If you ask most Zimbabweans the institution they trust least, they will probably pinpoint the Zimbabwe Electoral Commission. The country’s electoral body has been accused of partiality, seemingly showing to be in ZANU-PF’s corner. As the results have started to be announced, there is hope, deflation and uncertainty.
The election was largely conducted in a free and fair manner, except for a few areas where there was a modicum of disorganization. But then the biggest issue is the waiting of results, which are now taking long. There are all sorts of feelings in Zimbabwe, the urban folk think their rural counterparts have let them down, and that the Zimbabwe Electoral Commission is doctorig results.
ZANU-PF, the liberation movement party that has been in control of Zimbabwe since the country’s independence in 1980, has its influence deeply entrenched in rural areas. In these areas, the major opposition party, MDC (now MDC Alliance) has failed to perform well since its formation in 1999. With this election, there has been some hope that the MDC Alliance will fare better. But as the first batch of results came, with ZANU-PF winning six out of seven constituencies announced, the majority being rural areas, the feelings are now mixed.
A set of results from the urban areas seen by The African Exponent had given Nelson Chamisa, the opposition leader for the MDC Alliance, massive wins, especially in urban areas. But the rural votes, inclined in the favour of ZANU-PF, show that ZANU-PF still have control of these areas, and in the event that they win the election, they would thank the rural people.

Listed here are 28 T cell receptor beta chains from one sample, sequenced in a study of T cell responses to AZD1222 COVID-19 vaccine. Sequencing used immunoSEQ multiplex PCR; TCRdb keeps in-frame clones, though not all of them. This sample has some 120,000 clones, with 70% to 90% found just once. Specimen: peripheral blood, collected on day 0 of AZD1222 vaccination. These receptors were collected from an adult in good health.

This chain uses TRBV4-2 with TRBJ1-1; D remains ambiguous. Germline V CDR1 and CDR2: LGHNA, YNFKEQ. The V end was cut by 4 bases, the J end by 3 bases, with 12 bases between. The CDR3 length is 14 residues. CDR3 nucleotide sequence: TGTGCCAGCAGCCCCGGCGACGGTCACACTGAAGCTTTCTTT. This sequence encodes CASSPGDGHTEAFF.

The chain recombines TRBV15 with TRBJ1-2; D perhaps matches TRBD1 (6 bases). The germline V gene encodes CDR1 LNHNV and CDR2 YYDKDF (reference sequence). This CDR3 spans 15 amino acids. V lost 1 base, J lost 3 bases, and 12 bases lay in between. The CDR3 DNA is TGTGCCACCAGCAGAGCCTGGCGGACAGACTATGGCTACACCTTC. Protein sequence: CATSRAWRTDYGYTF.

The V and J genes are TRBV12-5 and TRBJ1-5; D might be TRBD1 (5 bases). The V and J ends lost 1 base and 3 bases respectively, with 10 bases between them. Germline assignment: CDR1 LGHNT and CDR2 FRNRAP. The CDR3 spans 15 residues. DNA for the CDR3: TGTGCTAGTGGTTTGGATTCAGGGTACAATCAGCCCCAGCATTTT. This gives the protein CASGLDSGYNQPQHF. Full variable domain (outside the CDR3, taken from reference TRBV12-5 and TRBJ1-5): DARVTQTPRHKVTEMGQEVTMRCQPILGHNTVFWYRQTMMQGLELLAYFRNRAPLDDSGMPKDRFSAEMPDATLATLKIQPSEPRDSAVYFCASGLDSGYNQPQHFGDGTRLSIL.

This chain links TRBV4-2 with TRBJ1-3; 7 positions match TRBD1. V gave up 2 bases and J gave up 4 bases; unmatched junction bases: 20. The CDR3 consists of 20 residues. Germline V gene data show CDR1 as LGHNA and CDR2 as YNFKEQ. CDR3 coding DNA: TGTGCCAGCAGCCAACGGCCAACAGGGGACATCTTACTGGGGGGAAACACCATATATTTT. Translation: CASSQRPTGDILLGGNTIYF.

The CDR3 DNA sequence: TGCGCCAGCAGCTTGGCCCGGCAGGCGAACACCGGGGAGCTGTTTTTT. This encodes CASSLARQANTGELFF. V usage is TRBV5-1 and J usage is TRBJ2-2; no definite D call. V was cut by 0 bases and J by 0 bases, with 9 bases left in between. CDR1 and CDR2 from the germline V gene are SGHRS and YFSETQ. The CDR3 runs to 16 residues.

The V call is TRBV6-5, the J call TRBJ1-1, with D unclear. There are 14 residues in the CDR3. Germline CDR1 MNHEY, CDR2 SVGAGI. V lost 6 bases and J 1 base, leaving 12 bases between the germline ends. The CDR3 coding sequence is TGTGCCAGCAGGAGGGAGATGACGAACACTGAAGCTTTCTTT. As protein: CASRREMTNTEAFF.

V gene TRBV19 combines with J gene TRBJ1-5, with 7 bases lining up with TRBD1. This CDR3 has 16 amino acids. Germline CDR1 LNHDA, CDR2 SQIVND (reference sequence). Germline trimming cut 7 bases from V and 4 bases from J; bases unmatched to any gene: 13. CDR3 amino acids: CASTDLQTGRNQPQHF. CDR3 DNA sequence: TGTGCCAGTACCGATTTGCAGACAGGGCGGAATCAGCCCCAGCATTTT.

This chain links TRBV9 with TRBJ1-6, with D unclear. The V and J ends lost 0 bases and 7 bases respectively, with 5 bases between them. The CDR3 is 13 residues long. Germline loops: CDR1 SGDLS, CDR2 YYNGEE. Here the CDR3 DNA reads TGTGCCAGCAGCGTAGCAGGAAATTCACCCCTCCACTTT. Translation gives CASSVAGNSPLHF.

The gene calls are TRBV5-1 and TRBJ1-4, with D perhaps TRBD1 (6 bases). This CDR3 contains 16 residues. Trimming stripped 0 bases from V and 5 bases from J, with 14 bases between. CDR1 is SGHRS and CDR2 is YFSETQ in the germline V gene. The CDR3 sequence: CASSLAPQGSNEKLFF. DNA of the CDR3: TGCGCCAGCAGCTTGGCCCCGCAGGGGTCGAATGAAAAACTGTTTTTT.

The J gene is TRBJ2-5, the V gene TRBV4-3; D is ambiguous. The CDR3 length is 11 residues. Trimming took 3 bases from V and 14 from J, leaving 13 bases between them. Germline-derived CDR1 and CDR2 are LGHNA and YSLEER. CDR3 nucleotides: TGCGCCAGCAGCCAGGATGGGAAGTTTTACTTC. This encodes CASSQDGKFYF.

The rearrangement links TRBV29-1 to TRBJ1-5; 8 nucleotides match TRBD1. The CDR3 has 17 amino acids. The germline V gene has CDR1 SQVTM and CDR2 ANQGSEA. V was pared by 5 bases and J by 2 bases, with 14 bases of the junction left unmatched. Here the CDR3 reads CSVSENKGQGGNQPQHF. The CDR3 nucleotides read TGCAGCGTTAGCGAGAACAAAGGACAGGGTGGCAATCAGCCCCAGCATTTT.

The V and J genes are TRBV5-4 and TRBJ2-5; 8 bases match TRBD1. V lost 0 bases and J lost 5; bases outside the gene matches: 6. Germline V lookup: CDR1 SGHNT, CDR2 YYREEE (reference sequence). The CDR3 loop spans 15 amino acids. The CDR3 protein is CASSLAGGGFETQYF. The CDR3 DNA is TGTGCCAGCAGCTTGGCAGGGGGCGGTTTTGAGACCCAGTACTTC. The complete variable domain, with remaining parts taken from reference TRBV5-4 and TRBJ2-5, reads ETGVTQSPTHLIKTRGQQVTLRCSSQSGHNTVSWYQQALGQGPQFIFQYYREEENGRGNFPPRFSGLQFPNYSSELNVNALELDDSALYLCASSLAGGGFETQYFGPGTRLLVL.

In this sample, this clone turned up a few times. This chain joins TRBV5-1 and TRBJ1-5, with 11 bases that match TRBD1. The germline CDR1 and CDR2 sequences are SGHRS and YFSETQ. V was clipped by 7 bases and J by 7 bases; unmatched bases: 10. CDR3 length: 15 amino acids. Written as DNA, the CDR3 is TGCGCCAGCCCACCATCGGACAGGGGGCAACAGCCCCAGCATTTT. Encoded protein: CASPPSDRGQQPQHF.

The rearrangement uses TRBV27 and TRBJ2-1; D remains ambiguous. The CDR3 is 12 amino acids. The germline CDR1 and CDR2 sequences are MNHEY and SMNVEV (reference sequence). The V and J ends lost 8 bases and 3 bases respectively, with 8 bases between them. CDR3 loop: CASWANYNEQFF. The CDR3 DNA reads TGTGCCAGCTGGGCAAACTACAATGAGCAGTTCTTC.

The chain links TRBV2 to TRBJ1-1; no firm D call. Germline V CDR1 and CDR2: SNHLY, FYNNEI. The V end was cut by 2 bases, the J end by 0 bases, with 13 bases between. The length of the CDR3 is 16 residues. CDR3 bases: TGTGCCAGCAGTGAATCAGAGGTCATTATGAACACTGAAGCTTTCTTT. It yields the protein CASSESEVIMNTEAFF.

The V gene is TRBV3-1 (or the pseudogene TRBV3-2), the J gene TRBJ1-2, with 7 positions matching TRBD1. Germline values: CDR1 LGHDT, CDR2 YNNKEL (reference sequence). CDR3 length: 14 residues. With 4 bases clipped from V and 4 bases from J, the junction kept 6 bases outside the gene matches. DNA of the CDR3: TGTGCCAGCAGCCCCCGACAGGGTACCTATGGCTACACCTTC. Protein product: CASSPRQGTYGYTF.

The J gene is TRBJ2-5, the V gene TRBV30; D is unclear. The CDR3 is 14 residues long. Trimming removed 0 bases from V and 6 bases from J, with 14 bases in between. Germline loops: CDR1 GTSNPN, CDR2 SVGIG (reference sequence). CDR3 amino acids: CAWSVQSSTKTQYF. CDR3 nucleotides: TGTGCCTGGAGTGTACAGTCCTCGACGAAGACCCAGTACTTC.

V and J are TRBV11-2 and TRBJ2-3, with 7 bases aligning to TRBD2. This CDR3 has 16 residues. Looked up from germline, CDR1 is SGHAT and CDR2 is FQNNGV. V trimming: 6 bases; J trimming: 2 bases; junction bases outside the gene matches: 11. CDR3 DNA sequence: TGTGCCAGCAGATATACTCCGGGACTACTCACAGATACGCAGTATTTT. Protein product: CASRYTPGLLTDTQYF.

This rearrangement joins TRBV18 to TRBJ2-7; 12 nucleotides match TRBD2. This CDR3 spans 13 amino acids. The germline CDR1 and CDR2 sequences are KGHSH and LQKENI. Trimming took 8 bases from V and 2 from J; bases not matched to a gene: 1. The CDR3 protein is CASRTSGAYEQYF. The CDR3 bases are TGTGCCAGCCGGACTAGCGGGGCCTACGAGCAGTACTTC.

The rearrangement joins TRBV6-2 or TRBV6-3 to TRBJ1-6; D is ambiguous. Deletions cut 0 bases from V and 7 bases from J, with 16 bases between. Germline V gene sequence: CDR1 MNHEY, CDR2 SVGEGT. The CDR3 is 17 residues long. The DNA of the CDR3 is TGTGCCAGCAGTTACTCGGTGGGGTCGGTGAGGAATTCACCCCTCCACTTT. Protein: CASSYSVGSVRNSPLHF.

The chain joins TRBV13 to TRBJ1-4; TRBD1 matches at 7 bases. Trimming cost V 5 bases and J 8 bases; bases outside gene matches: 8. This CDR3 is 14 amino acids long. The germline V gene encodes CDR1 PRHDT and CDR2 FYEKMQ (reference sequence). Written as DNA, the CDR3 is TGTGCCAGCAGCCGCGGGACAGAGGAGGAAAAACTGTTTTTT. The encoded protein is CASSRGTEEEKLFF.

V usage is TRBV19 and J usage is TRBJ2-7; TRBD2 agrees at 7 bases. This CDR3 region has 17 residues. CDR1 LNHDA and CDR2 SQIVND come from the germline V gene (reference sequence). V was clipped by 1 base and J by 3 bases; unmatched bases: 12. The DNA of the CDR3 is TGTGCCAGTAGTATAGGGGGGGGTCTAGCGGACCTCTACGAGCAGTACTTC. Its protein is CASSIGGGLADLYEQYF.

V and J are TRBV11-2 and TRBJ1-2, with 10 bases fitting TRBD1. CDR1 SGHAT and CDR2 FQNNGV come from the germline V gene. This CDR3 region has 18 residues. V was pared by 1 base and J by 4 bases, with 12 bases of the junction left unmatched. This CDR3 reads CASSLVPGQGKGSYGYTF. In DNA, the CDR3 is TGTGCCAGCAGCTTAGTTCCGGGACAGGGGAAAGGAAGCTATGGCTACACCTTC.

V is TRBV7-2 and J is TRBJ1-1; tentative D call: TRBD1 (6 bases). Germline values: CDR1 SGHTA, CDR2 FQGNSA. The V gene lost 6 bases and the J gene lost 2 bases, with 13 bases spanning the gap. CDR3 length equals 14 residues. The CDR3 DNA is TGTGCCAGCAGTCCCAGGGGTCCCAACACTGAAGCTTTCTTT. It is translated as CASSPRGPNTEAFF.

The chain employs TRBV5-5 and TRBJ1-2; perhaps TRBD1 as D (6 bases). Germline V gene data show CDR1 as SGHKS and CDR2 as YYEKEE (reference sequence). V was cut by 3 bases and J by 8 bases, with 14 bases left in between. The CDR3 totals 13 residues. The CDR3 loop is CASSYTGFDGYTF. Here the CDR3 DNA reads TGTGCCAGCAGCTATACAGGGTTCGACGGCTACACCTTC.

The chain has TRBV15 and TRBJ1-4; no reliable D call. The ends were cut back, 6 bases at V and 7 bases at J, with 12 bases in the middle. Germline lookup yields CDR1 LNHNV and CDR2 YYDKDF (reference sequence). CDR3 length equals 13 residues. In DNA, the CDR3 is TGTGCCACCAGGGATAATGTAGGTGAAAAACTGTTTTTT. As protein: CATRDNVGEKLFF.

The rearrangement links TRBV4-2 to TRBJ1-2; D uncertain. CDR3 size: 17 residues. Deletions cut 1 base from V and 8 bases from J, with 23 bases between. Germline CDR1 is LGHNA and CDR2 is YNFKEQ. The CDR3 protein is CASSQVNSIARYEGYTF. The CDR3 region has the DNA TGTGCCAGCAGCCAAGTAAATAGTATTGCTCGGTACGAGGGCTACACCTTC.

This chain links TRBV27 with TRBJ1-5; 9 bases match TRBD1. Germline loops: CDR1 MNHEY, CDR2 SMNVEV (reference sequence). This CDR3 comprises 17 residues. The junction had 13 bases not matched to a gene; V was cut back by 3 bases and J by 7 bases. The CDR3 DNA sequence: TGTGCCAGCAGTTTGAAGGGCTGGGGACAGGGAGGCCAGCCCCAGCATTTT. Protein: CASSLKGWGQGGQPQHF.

There is a feeling of hope in that Zimbabwe is divided into 210 constituencies for Parliamentary seats, and as more results will be announced, the opposition will cover some ground. A ZANU-PF majority in Parliament is something that many Zimbabweans detest, especially those from the urban areas, because ZANU-PF has a penchant for pushing forward some unfavourable laws and policies. There is deflation because the results from rural areas are giving ZANU-PF a big advantage. In a rural constituency called Mudzi North, ZANU-PF had 14 775 votes while the MDC Alliance had 2 753. Such massive disparities have caused deflation in others.
The uncertainty revolves around the question on why the Zimbabwe Electoral Commission is delaying with results. The chairperson of the electoral body, Justice Priscilla Chigumba, asked the nation to have patience because the country holds harmonized elections – which means presidential, parliamentary and local authority elections are held on the same day – and she says the results are a lot to process. This is now raising some suspicions, that something is happening to the results. Zimbabweans have been subjected to years of electoral malpractice, manipulation and rigging (2008 elections are an evidence of this clearly).
For the presidential results, the electoral commission is obliged by the law in Zimbabwe to announce them by Saturday. Justice Priscilla Chigumba said that the electoral commission will uphold this. But the uncertainty continues. Maybe Zimbabwe needs a system of conducting elections such that results are announced quickly.
As the nation patiently awaits for more results, a conflation of hope, deflation and uncertainty is reigning supreme. And this is fact – Zimbabwe is afflicted with a myriad of economic, social and political problems, and they just want an end to that. Will the ballot deliver this?